TDs will be lobbied to back treaty referendum
Published 02/02/2012 | 05:00
Fine Gael and Labour Party TDs will be pressured individually to support an official call for a referendum on tough new EU budget rules.
Independent TDs and senators yesterday kicked off a plan to force a referendum by securing the support of a third of TDs and half the senators.
To get the signatures of 56 TDs and 31 senators to petition President Michael D Higgins will require some Fine Gael and Labour Party members to break ranks.
Taoiseach Enda Kenny yesterday rejected claims the Government deliberately tried to dodge holding a referendum on tough new EU budgetary rules. He said Irish officials were not directed to negotiate to avoid a referendum.
EU officials say Ireland was one of 10 countries that did not want the new treaty to be inserted into its constitution.
Before Christmas, the treaty was going to have to be ratified at "constitutional or equivalent level".
But the final text of the treaty says the debt brake, which is to prevent governments from borrowing, only has to come into effect in national law and be "preferably constitutional".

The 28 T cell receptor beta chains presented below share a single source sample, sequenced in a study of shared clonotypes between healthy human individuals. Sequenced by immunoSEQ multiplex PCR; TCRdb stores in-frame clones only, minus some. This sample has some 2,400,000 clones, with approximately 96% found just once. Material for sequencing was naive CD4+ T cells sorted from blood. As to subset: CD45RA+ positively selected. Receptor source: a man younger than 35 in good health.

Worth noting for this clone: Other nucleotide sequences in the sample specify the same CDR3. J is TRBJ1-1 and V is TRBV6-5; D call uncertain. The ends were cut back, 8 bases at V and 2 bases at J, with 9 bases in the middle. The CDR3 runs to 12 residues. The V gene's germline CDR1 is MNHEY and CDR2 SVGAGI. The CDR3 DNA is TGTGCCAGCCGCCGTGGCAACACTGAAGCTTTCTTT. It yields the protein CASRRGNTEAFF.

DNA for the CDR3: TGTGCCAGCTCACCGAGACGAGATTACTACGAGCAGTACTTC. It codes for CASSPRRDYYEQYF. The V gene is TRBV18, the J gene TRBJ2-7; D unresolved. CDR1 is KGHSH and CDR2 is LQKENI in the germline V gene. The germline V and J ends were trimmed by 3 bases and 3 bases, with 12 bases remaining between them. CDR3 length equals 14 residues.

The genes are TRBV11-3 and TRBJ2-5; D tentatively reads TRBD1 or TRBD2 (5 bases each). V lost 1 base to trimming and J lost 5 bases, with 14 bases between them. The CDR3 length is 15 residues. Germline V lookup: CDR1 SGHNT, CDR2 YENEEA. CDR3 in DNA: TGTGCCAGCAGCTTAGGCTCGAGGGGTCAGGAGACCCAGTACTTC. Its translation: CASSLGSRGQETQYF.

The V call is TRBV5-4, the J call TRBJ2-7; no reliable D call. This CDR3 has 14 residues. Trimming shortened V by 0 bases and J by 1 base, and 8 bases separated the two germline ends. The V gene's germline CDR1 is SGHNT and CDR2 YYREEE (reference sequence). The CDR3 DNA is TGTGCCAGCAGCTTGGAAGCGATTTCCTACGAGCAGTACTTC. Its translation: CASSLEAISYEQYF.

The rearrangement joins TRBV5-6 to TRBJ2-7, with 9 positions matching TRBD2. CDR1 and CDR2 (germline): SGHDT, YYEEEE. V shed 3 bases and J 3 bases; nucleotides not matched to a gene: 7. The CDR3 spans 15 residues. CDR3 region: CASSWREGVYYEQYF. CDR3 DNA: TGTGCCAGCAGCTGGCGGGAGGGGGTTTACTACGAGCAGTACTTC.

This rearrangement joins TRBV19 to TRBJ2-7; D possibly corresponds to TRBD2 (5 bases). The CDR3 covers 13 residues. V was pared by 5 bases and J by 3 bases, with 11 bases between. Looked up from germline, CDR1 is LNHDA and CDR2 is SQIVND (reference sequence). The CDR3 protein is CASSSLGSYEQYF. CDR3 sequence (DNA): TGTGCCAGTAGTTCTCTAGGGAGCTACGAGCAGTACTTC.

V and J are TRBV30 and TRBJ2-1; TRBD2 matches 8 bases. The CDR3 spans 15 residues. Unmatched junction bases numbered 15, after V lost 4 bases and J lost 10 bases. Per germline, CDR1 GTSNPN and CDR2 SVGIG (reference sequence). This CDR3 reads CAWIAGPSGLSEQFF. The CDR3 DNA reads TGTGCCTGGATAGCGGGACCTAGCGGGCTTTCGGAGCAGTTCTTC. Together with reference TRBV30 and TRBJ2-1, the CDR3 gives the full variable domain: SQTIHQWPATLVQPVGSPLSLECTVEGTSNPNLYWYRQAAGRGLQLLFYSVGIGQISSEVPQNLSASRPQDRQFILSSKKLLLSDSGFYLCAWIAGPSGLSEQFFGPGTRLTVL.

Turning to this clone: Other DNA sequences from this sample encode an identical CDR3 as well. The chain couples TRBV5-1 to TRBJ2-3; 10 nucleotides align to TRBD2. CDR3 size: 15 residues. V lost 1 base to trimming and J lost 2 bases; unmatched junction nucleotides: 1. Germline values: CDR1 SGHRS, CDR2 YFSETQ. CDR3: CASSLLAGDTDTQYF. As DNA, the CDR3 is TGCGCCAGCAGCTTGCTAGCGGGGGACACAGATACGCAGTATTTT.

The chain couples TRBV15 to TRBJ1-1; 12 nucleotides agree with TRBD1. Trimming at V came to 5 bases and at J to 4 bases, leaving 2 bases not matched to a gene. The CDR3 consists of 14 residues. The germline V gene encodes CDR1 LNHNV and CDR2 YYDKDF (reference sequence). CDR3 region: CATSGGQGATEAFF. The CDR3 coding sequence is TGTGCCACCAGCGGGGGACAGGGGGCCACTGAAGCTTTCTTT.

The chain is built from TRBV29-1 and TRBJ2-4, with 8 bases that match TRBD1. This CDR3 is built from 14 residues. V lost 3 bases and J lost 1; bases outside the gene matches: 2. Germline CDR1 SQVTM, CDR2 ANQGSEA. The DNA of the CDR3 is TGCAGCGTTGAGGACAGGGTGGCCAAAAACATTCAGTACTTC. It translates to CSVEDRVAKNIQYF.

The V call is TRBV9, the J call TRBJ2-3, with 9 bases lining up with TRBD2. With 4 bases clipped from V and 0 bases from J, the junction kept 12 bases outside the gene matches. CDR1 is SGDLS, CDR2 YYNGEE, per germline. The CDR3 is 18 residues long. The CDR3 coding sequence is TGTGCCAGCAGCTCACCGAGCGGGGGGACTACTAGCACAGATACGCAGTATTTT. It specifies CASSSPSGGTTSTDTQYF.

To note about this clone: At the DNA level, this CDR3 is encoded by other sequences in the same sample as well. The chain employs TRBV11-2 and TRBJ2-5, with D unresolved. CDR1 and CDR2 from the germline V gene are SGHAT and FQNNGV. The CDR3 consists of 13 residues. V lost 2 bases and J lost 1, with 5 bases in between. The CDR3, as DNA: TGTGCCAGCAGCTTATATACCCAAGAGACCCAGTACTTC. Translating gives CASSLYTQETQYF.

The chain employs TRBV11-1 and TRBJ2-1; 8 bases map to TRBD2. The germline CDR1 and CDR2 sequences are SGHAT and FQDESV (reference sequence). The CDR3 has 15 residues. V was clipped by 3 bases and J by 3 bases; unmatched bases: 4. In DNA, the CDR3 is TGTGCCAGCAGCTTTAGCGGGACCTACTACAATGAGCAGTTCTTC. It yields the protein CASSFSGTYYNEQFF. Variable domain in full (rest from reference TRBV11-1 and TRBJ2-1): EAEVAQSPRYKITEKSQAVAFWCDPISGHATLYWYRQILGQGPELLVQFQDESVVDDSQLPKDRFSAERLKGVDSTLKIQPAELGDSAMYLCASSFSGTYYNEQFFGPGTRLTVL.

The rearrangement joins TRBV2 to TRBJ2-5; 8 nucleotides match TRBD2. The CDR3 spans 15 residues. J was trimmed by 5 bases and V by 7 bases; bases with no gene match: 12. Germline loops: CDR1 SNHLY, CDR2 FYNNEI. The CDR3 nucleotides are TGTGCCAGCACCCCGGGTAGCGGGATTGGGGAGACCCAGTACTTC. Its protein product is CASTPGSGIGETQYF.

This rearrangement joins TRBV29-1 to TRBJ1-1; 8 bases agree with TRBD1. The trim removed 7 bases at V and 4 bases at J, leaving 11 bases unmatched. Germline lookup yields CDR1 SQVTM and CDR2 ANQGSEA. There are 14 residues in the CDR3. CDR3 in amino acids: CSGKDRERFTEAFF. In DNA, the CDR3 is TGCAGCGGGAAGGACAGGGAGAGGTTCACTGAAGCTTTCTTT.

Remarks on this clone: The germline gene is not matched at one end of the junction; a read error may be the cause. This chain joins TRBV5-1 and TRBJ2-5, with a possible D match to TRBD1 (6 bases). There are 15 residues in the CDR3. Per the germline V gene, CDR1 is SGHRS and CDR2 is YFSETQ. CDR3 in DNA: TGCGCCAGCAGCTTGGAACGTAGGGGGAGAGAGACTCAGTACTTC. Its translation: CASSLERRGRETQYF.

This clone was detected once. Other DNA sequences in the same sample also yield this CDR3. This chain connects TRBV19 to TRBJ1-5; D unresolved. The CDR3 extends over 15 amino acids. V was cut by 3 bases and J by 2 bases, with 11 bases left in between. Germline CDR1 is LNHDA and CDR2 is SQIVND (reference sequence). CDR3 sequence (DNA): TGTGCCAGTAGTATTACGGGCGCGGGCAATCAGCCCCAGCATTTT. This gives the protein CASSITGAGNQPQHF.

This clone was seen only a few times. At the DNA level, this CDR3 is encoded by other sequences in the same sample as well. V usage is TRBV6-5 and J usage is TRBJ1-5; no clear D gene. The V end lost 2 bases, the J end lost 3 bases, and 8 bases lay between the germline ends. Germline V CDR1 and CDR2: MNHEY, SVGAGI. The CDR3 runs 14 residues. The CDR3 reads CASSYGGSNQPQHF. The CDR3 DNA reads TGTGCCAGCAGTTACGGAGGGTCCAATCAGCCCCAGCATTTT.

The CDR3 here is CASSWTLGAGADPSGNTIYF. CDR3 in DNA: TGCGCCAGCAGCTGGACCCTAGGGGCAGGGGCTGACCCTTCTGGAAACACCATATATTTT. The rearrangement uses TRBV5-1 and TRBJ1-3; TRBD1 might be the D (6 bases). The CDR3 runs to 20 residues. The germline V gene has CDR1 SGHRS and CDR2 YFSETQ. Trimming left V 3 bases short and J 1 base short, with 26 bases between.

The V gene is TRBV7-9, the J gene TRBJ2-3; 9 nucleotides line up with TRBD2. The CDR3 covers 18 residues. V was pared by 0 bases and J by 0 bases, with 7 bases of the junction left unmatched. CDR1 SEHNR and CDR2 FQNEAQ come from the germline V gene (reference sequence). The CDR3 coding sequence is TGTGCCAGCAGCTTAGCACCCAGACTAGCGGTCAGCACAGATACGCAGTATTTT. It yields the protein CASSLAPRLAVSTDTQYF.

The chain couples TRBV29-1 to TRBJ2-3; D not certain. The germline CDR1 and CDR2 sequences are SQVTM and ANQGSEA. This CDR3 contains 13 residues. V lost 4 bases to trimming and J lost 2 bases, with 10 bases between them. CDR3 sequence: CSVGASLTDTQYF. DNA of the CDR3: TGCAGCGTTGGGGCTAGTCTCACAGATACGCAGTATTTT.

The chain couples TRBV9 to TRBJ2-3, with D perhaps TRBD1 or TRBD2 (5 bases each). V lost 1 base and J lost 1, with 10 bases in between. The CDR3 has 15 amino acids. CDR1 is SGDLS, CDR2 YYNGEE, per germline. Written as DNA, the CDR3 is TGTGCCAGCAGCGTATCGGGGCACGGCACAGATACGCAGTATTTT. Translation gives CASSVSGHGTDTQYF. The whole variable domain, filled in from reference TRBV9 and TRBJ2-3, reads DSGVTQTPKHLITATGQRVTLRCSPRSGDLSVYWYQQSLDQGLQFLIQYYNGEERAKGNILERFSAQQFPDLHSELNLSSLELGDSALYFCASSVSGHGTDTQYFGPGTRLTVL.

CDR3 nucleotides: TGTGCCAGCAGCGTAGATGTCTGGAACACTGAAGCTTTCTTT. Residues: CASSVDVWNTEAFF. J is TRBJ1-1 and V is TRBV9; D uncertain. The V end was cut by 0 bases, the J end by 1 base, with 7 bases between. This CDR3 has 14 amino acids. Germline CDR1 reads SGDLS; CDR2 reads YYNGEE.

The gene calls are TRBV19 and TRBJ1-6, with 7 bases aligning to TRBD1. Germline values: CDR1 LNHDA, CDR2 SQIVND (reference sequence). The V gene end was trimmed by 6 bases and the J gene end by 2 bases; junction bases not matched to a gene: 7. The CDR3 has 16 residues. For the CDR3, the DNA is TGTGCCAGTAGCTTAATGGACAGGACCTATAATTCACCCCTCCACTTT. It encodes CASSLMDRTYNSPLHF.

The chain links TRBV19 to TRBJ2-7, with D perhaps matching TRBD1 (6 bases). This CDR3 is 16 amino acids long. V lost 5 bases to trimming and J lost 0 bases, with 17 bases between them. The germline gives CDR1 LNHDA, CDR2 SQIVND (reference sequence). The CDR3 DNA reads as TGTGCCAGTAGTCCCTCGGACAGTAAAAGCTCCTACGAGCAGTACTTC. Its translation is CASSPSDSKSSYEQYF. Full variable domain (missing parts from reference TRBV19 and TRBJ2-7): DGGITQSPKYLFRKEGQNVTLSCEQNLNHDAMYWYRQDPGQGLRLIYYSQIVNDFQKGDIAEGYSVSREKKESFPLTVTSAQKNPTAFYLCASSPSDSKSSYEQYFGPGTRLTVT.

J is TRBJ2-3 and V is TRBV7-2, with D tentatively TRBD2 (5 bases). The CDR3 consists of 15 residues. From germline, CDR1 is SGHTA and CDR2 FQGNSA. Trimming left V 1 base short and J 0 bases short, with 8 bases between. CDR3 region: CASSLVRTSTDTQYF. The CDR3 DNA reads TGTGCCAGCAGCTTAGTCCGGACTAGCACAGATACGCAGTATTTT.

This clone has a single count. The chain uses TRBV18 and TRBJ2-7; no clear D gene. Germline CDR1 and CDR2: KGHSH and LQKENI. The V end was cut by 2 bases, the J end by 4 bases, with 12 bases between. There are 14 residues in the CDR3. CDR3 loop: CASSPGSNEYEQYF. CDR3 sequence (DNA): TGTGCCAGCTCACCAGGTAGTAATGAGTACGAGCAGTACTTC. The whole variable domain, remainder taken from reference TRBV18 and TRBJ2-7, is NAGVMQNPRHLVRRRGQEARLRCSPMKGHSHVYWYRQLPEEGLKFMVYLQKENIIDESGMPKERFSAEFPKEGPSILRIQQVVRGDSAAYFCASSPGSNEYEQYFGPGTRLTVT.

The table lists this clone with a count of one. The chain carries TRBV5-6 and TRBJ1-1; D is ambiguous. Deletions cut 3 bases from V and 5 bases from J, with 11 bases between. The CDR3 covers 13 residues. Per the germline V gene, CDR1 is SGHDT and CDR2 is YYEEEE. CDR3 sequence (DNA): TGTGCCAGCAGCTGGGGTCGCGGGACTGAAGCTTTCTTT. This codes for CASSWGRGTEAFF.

Also yesterday, Finance Minister Michael Noonan said Ireland would get extra time to comply with the new budgetary rules as the country was already in a bailout programme.
Fianna Fail finance spokesman Michael McGrath said the rules in the new treaty meant the Government would have to make €6bn worth of cuts to meet the targets.
Mr Noonan said Ireland would be given extra time by the European Commission to abide by the rules.
"Allowance is being made for countries with excessive deficits, especially countries in programmes like Ireland. And the timeline will be a matter for negotiation with the commission," he said.
"But certainly countries with larger deficits will have a longer period of adjustment than countries who have balanced budgets at present."
Meanwhile, Mr Kenny said the Government would not allow frontline public services to be damaged by the early retirements of 8,000 public sector workers.
He said that once the full range of early retirements became clear the plans for the health service allowed for flexibility to relieve pressure on particular areas.
Mr Kenny said the Department of Public Expenditure and Reform was examining the impact on the public service of the early retirement scheme.
Fianna Fail leader Micheal Martin demanded a detailed plan setting out how the Government intended to deal with the retirements next month.